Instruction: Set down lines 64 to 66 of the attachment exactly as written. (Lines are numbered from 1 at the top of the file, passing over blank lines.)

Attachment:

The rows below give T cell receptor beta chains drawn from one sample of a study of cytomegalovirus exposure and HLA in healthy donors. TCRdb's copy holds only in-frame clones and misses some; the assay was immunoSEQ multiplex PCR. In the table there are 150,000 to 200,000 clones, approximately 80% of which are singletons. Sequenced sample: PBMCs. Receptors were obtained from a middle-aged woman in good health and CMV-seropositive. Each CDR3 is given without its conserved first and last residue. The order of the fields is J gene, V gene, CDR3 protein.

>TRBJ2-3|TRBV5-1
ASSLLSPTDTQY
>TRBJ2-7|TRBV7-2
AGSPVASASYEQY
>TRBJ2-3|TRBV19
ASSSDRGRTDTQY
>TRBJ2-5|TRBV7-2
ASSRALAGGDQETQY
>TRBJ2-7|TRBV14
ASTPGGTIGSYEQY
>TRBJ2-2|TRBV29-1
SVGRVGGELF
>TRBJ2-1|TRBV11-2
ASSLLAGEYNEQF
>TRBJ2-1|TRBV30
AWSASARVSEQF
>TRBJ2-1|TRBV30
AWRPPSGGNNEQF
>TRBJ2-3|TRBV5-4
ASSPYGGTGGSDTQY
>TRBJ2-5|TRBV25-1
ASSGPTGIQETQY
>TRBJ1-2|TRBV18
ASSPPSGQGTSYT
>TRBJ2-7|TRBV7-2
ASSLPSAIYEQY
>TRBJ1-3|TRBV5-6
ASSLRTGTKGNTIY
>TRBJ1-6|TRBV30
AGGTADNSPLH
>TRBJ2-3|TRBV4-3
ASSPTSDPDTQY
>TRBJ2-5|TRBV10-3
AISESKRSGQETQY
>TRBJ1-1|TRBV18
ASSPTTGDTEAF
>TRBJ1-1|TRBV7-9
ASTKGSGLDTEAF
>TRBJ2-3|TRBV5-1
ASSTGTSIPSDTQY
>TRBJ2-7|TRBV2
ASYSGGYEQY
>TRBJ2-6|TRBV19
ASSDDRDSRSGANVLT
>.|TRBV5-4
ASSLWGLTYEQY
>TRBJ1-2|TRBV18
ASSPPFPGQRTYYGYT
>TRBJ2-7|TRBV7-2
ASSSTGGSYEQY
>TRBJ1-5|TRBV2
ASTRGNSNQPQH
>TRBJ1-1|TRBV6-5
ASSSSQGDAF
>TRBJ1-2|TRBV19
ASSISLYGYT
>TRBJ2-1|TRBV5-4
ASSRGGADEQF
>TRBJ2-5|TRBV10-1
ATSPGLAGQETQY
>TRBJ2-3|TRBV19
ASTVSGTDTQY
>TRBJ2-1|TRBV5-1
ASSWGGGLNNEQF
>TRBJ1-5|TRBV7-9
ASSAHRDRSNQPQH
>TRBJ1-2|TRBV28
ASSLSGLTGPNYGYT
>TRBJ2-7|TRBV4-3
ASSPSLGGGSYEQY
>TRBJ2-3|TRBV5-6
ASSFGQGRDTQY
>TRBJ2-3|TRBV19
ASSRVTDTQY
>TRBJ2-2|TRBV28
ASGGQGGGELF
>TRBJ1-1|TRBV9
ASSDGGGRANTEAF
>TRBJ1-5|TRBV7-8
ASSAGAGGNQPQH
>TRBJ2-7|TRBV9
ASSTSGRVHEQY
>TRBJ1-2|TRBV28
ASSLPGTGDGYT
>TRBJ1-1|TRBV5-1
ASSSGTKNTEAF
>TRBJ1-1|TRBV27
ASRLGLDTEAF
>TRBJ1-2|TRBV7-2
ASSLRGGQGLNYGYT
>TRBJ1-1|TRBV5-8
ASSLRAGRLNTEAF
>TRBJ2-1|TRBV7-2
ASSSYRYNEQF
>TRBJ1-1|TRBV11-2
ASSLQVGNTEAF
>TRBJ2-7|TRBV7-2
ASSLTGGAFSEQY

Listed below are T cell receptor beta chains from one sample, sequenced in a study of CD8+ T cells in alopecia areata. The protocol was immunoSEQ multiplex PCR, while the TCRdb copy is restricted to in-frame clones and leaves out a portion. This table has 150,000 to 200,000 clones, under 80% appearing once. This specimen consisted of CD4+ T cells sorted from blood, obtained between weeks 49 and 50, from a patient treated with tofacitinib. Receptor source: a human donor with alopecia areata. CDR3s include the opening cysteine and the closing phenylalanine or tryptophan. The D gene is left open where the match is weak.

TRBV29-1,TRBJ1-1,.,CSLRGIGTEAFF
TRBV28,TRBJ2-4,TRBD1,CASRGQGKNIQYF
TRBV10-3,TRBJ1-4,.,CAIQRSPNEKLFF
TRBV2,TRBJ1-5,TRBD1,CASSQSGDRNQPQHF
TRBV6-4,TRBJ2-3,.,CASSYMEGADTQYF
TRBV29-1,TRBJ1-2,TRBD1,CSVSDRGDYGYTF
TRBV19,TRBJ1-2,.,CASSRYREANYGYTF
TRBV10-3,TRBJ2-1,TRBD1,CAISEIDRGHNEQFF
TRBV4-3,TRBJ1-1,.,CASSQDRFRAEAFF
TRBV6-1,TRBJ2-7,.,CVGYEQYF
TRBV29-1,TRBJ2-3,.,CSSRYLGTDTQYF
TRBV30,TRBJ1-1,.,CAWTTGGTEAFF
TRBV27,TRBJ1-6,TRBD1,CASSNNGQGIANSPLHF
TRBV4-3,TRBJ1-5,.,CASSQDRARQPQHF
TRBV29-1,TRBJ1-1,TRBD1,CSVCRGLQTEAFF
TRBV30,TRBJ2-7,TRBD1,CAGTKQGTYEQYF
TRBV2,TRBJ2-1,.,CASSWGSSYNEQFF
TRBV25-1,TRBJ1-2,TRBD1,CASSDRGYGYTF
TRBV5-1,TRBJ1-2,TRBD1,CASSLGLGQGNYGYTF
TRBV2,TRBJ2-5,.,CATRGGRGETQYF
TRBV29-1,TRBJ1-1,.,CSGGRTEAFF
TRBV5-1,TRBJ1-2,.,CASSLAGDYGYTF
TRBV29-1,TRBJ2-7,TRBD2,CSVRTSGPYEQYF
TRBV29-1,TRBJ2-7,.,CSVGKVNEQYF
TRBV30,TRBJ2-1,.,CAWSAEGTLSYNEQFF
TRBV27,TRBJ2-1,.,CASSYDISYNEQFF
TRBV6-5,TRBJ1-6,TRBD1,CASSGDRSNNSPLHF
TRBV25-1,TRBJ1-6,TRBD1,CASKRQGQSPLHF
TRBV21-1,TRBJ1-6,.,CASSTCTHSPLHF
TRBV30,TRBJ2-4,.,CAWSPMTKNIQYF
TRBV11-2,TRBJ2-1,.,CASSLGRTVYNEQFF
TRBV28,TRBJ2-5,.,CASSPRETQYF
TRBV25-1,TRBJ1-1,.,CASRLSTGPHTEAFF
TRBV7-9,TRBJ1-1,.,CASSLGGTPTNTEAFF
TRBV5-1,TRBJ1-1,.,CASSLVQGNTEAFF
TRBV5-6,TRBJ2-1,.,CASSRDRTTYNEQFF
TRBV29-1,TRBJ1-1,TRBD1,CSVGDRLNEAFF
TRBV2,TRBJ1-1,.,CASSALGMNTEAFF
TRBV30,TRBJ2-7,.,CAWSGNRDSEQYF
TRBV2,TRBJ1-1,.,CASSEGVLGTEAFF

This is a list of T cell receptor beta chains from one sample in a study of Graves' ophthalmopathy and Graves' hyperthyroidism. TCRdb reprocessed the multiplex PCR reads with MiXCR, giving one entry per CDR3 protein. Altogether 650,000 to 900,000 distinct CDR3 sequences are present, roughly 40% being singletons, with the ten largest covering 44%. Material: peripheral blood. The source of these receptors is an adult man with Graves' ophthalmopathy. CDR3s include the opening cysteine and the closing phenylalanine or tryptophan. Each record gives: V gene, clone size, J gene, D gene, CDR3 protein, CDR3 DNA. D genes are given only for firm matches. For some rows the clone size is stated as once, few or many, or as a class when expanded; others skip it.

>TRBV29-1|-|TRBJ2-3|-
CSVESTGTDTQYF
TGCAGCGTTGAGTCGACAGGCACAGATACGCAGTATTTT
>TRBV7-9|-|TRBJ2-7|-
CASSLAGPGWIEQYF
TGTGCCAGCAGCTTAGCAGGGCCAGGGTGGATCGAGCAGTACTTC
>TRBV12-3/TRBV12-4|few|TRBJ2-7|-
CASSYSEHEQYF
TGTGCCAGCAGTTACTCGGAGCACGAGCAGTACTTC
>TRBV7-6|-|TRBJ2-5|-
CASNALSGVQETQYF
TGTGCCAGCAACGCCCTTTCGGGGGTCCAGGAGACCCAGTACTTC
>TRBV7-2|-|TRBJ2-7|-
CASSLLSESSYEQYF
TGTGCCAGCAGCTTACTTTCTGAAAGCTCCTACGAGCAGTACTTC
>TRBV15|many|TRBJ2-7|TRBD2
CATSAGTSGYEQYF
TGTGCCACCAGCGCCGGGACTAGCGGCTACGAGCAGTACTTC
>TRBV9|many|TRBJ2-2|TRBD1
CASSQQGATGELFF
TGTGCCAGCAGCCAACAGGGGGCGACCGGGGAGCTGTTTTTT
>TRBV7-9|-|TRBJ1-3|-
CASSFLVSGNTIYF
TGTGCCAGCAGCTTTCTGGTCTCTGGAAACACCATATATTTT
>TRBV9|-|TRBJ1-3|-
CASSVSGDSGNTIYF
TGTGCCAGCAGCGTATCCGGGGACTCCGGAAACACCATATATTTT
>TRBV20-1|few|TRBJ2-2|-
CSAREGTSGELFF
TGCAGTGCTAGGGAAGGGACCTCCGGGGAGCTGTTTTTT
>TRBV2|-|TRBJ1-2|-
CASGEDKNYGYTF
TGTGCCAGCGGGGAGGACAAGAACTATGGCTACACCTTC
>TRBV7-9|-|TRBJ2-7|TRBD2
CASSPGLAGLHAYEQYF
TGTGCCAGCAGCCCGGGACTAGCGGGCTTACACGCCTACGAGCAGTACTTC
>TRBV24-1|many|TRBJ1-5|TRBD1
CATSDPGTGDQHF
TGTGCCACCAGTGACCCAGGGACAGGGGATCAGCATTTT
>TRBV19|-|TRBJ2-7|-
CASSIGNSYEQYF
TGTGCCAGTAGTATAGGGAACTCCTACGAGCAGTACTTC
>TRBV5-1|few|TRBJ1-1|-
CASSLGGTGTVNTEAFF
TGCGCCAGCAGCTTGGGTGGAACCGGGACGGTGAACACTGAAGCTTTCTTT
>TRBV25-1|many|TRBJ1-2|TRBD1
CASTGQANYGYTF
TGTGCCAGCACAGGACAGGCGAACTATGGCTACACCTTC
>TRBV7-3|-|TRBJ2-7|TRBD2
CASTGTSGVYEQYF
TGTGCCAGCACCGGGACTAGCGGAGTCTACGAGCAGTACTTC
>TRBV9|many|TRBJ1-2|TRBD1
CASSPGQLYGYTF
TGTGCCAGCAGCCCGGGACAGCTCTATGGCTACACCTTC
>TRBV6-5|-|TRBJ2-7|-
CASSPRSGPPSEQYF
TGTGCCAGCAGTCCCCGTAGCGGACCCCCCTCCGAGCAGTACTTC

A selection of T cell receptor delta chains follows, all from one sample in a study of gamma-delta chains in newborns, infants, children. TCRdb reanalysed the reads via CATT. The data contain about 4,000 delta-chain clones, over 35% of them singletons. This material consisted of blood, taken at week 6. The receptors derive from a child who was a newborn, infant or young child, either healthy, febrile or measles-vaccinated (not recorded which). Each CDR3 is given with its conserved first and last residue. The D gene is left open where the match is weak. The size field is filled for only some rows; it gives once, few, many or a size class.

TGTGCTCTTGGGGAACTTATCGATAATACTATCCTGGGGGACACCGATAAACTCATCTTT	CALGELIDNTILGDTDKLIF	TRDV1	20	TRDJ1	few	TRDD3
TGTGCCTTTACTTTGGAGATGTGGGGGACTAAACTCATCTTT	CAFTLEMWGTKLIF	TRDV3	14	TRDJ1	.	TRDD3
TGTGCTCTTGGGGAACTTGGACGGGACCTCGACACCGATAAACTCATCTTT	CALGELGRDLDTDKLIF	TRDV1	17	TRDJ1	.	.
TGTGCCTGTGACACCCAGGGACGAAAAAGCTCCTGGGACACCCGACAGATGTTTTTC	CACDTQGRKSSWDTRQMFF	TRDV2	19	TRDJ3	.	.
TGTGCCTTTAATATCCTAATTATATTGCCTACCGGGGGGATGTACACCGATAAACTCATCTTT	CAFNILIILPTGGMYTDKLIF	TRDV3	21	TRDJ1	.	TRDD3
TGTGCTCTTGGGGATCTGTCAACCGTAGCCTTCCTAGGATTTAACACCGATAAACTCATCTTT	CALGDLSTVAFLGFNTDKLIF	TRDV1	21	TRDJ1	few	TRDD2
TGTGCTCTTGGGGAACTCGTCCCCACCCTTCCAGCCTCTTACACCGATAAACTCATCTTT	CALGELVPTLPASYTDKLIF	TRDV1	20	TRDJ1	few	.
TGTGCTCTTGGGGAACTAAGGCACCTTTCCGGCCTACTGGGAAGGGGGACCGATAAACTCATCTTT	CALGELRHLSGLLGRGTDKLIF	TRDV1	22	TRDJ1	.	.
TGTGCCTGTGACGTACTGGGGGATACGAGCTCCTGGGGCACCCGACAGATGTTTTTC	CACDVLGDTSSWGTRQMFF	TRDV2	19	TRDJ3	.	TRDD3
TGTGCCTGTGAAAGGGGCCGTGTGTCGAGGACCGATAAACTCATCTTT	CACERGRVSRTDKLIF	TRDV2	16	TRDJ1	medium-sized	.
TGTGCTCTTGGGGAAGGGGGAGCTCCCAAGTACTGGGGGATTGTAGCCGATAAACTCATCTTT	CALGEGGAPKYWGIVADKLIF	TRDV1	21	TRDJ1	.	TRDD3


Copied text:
>TRBJ2-1|TRBV5-1
ASSWGGGLNNEQF
>TRBJ1-5|TRBV7-9